Rachael Liberman, PhD


Her Campus is happy to present to you Rachael Liberman, PhD, a lecturer in the Department of Media, Film, & Journalism Studies. Professor Liberman is an engaging and committed teacher, balancing her career as an academic teacher and a mother. She has found her way to the University of Denver after spending her undergraduate at Marquette University and recieved her Bachelor's Degree in journalism, her Masters in Media Studies at the The New School in 2007, and ended her academic career at the University of Colorado Boulder, recieving her PhD in Communication Studies. Professor Liberman shows an outstanding commitment to the Media Studies field, and continues to follow her passion and teach students.

Her Campus: So, Professor, tell us a little about yourself. How did you get into media studies?RL: From an early age, I developed an interest in writing and decided in high school that I wanted to be a journalist. I wrote for my high school newspaper, went to journalism school, and worked as a freelance writer in Chicago for a few years, but ultimately realized that I had a passion for critiquing the media industry; in particular, I became interested in representations of gender and sexuality. I wasn’t aware of the Media Studies discipline at that point, but once I started applying for graduate school I realized that there was an entire area of study dedicated to media analysis (which made me very happy!).  Media Studies has allowed me to analyze media from a critical perspective in the hopes of generating awareness in the university setting and beyond.

HC: Was there one moment when you realized you wanted to be a professor?RL: I’m not sure if there was one exact moment, but I knew that once I began my Master’s program at The New School that I would pursue a PhD and try to work in academia. When I was a journalist I felt a pull to do research and teach in the university setting; being paid to analyze media seemed like a dream to me!

HC: What is your favorite part of being a professor?RL: My favorite part of being a professor is the moment when a student tells me that they’ve experienced an “a-ha” moment, or that they’ll “never look at media the same way again.” I do my best to promote critical thinking in all my classes and the best moments in my teaching career have always been connected to positive feedback from my students.

HC: What impact has journalism had on your life?RL: I have to say, I miss being a journalist sometimes. I miss the opportunity to interview, seek out stories, and follow breaking cultural issues. I think the greatest impact that journalism has had on my life is that it has helped me become a more effective and concise writer and it has opened my eyes to issues related to the journalism profession. Because I was a journalist myself, I am able to teach about the profession in a meaningful way.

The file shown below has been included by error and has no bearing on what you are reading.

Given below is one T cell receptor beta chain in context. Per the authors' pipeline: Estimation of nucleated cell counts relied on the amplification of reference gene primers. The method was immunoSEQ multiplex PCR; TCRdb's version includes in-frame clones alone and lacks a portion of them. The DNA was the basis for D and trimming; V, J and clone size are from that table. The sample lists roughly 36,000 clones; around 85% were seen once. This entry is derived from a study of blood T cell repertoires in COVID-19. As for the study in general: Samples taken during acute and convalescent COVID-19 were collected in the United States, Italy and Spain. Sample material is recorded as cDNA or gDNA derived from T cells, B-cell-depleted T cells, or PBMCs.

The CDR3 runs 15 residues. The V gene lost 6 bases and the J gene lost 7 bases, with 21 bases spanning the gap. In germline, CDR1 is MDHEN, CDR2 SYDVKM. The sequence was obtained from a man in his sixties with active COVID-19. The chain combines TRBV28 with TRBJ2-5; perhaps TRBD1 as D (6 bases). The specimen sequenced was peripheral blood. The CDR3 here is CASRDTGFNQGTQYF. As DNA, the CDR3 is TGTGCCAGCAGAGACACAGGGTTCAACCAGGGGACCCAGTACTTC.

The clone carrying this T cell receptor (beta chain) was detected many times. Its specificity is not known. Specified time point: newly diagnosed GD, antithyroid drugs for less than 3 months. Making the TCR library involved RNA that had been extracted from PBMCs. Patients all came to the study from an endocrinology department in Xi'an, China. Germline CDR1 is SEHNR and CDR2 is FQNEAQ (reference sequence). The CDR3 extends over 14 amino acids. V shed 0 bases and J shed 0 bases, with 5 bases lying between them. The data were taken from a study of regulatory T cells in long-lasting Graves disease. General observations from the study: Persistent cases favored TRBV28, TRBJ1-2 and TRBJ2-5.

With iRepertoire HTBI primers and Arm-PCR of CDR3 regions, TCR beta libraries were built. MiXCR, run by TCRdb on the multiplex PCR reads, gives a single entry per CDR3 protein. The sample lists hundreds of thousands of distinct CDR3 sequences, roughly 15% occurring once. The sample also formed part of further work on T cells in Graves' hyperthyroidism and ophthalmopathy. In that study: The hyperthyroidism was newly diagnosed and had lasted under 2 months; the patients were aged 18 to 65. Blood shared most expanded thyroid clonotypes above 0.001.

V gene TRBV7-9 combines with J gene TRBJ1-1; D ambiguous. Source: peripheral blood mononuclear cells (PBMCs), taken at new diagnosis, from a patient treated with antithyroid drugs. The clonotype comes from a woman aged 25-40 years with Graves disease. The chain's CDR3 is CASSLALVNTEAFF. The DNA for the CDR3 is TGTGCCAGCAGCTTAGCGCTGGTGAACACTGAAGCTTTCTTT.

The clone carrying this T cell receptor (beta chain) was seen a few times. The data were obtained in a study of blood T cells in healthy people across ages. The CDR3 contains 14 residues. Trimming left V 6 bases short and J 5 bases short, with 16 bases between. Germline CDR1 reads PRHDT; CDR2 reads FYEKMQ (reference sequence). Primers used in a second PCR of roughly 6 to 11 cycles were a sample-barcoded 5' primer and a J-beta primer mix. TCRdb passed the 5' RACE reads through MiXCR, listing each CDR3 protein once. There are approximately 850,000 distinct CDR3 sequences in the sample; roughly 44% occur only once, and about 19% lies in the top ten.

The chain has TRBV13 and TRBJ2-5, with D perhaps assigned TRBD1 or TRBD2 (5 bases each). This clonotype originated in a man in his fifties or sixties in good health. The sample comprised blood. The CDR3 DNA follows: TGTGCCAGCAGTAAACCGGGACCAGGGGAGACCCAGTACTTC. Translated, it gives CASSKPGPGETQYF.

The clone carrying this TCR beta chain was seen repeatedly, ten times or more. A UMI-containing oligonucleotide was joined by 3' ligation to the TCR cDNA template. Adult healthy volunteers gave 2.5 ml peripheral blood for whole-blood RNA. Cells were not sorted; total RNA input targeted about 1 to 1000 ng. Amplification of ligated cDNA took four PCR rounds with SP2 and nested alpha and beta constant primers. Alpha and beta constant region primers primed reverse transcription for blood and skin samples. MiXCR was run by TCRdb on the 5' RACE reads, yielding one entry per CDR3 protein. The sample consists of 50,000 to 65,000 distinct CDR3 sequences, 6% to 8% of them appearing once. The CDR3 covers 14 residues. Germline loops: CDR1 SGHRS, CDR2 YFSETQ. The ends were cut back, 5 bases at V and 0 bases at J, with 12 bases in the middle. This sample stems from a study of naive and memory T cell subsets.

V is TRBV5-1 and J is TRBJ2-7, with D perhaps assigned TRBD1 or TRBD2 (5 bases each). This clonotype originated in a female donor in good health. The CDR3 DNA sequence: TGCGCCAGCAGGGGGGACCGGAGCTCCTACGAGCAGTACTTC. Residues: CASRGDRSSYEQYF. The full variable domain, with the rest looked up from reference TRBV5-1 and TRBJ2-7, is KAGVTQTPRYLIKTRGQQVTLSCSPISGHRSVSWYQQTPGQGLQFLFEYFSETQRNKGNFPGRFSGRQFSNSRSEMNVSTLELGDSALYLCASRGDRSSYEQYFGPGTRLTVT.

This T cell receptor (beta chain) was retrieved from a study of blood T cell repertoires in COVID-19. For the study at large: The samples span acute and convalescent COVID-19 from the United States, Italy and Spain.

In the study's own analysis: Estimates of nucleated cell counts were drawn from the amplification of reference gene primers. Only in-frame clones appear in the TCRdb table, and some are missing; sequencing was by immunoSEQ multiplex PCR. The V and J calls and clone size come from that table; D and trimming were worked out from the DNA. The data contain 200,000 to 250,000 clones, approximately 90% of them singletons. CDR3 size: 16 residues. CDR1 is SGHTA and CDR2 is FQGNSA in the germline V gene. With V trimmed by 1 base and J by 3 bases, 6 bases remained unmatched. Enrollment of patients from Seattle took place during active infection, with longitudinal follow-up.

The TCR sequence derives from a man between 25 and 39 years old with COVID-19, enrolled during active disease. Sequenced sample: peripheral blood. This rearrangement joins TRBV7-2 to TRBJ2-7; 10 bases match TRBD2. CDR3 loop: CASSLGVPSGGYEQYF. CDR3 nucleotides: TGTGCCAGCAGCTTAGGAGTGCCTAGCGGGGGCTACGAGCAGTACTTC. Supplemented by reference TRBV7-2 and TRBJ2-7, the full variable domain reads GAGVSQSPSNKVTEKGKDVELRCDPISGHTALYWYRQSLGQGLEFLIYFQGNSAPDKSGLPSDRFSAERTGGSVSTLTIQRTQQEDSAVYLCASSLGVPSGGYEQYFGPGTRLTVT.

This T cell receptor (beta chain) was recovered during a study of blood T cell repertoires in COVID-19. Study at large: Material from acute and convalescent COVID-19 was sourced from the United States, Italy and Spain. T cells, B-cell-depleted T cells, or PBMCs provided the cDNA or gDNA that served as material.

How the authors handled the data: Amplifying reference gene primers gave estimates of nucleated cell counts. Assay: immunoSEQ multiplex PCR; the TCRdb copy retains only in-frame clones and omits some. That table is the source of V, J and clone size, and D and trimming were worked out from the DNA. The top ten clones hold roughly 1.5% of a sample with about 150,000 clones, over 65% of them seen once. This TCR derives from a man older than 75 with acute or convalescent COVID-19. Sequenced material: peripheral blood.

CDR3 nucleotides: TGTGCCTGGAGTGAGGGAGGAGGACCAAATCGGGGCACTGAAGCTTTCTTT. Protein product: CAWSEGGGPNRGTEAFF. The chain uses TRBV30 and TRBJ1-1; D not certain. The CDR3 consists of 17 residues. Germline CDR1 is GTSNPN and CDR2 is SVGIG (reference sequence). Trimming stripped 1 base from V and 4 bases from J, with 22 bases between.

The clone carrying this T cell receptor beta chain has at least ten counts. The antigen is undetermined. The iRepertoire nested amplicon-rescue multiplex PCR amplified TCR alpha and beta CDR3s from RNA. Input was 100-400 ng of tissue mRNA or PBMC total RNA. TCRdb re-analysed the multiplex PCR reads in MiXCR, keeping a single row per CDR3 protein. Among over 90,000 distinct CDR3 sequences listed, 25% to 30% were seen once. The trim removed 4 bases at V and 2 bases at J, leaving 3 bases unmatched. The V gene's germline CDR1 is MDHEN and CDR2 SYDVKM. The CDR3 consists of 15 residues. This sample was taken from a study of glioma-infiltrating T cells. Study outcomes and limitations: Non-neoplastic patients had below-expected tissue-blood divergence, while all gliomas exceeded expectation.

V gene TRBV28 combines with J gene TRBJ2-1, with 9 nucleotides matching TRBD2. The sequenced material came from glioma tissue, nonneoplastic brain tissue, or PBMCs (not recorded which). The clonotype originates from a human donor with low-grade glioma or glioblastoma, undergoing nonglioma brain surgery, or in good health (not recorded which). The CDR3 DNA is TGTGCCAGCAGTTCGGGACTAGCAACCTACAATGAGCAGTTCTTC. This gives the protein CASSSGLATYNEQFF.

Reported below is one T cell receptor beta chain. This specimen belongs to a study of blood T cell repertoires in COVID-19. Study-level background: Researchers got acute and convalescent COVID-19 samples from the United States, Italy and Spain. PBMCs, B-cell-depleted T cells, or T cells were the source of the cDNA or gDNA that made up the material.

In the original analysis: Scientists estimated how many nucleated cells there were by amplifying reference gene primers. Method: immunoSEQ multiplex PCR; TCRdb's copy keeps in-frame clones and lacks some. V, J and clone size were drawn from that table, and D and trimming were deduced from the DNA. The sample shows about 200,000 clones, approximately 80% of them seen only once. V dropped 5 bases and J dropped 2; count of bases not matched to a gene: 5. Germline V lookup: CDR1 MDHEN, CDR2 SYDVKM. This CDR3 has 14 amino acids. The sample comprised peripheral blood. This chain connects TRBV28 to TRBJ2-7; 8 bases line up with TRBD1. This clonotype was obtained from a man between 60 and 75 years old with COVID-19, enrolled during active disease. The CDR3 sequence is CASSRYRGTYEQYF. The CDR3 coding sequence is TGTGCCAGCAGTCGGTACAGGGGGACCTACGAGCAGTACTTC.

HC: Even though mass media is broad, how does it affect your life, as a professor and a consumer?RL: Just because I teach about media and power, that doesn’t mean I’m immune to it; I have definitely experienced pressure to look a certain way as a woman as well as felt pressure to keep up with the latest Apple products. Media have an undeniable impact on our social lives and I have a complicated relationship to those texts; on the one hand I am entertained, but on the other I feel the need to critique representations, etc. while I’m consuming it. 

HC: Is there a favorite social media of yours?RL: I love Instagram. I think that images tell powerful stories and I enjoy taking pictures and posting them to friends and family.

HC: How do you feel about the increasing use and importance of mass media on our lives?RL: I feel that in response to the increasing importance and reliance on digital media, we should all be mindful of how media create meaning in our culture. In other words, I think in response to this increase in use and importance more individuals should seek media education, with media literacy being the goal. I, personally, try to take breaks from media so that I can “stop and smell the flowers,” but I realized that staying connected has become essential in contemporary culture. Therefore, I think that having a critical awareness of the media industry will help us all become better consumers, even if we are obsessed with our iPhones.

HC: What is one piece of advice you would give to students looking to pursue a degree within the Media Film and Journalism Studies School?RL: My one piece of advice is to be fearless. Whether you’re pursuing strategic communication, journalism or filmmaking, you will enter an extremely competitive job market and you will need to stand out in some way. Take chances and push yourself; the faculty in this department will guide you in your path but you have to be confident that your ideas will make a unique cultural contribution.

Professor Rachael Liberman is a fascinating individual. If you would like to check out more of what she has done regarding her schooling and dissertion, follow her blog or her Twitter profile. Professor Liberman is a great resource for feminist knowledge in the media world, and definitely worth looking out for in your next class registration!